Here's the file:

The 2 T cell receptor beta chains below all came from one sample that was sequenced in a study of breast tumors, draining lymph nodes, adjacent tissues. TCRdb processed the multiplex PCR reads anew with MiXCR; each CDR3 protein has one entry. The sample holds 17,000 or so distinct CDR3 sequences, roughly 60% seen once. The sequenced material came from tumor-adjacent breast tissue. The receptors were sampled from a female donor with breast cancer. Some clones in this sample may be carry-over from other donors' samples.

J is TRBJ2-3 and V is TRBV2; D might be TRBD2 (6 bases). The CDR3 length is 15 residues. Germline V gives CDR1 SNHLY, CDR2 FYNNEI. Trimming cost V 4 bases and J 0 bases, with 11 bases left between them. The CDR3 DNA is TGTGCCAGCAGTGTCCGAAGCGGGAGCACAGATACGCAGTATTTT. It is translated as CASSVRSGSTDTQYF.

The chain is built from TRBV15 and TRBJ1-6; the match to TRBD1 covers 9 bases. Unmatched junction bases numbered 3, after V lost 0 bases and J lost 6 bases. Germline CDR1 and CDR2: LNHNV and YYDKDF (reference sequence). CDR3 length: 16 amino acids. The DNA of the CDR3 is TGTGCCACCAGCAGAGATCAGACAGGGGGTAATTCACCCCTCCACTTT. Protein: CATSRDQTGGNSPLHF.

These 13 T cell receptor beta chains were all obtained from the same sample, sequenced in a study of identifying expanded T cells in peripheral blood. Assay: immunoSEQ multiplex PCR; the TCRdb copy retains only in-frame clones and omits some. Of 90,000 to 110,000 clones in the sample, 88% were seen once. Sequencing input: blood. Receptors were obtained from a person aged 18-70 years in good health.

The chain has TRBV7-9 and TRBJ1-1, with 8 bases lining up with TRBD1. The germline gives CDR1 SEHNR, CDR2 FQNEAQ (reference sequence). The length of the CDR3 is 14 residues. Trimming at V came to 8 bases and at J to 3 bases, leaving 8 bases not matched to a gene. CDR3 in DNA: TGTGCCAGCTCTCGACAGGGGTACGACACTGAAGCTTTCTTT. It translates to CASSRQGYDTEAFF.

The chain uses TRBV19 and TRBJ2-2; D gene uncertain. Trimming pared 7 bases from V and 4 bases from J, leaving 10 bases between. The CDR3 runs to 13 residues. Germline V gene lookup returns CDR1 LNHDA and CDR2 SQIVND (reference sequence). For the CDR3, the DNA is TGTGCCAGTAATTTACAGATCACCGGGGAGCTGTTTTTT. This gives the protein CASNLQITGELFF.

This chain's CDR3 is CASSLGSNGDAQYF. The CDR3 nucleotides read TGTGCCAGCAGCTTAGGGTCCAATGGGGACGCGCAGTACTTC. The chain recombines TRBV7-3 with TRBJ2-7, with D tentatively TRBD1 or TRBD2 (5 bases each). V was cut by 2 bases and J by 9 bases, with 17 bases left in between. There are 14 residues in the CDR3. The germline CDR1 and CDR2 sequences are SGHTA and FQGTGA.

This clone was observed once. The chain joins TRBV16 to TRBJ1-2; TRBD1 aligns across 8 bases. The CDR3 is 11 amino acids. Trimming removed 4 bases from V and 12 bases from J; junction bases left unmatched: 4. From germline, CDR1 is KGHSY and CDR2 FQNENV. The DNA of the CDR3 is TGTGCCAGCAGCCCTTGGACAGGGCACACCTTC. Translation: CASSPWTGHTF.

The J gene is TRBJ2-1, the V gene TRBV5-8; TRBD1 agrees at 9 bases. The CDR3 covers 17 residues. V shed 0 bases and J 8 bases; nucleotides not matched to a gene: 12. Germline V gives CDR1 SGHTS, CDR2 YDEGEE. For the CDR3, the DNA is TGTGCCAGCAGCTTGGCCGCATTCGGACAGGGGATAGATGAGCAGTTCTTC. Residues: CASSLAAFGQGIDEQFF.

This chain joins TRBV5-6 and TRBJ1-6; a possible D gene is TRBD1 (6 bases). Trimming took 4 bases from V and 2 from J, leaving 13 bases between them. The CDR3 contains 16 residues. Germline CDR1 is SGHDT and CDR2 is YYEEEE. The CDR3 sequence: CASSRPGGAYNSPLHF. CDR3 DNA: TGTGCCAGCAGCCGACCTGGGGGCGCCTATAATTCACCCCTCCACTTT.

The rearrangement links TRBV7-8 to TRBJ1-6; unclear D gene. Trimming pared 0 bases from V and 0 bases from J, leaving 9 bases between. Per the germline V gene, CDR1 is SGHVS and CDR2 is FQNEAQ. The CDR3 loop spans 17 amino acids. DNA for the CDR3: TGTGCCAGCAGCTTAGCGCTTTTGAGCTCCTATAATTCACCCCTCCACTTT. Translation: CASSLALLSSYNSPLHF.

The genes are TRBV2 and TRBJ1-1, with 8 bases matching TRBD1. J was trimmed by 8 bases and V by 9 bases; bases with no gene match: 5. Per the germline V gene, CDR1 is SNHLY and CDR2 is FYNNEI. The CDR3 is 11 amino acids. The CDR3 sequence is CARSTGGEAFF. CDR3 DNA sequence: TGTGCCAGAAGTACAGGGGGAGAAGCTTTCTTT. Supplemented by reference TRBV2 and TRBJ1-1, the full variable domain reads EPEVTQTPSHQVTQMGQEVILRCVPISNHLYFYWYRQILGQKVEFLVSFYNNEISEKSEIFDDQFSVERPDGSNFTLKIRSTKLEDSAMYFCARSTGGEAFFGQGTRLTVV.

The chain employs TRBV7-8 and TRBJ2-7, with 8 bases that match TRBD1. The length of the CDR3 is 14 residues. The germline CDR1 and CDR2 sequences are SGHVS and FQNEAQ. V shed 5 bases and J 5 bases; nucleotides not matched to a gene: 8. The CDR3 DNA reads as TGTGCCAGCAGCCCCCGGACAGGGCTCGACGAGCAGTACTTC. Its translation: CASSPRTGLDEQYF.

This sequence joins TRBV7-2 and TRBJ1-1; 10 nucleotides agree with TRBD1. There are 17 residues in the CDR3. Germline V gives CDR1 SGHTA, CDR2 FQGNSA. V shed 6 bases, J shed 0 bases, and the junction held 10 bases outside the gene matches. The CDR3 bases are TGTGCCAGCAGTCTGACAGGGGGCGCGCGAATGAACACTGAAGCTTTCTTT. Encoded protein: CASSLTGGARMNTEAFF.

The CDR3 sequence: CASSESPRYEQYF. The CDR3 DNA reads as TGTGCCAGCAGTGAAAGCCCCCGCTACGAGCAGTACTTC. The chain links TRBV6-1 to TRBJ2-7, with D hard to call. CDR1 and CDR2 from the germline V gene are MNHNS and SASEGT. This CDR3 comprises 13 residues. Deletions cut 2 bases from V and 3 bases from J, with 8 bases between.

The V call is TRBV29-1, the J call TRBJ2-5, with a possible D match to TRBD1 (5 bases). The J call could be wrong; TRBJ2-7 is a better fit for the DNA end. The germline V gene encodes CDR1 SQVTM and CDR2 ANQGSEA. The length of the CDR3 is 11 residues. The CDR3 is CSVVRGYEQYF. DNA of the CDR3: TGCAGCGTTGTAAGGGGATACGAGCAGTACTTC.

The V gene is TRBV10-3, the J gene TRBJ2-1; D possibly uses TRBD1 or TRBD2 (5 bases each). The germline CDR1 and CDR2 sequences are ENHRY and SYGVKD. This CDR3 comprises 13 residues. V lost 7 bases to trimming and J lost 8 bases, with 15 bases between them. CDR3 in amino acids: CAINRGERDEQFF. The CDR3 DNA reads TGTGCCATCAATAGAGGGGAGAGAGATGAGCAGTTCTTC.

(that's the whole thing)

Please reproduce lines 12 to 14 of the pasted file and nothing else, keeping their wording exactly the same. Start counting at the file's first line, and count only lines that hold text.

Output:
The genes are TRBV2 and TRBJ1-1, with 8 bases matching TRBD1. J was trimmed by 8 bases and V by 9 bases; bases with no gene match: 5. Per the germline V gene, CDR1 is SNHLY and CDR2 is FYNNEI. The CDR3 is 11 amino acids. The CDR3 sequence is CARSTGGEAFF. CDR3 DNA sequence: TGTGCCAGAAGTACAGGGGGAGAAGCTTTCTTT. Supplemented by reference TRBV2 and TRBJ1-1, the full variable domain reads EPEVTQTPSHQVTQMGQEVILRCVPISNHLYFYWYRQILGQKVEFLVSFYNNEISEKSEIFDDQFSVERPDGSNFTLKIRSTKLEDSAMYFCARSTGGEAFFGQGTRLTVV.

The chain employs TRBV7-8 and TRBJ2-7, with 8 bases that match TRBD1. The length of the CDR3 is 14 residues. The germline CDR1 and CDR2 sequences are SGHVS and FQNEAQ. V shed 5 bases and J 5 bases; nucleotides not matched to a gene: 8. The CDR3 DNA reads as TGTGCCAGCAGCCCCCGGACAGGGCTCGACGAGCAGTACTTC. Its translation: CASSPRTGLDEQYF.

This sequence joins TRBV7-2 and TRBJ1-1; 10 nucleotides agree with TRBD1. There are 17 residues in the CDR3. Germline V gives CDR1 SGHTA, CDR2 FQGNSA. V shed 6 bases, J shed 0 bases, and the junction held 10 bases outside the gene matches. The CDR3 bases are TGTGCCAGCAGTCTGACAGGGGGCGCGCGAATGAACACTGAAGCTTTCTTT. Encoded protein: CASSLTGGARMNTEAFF.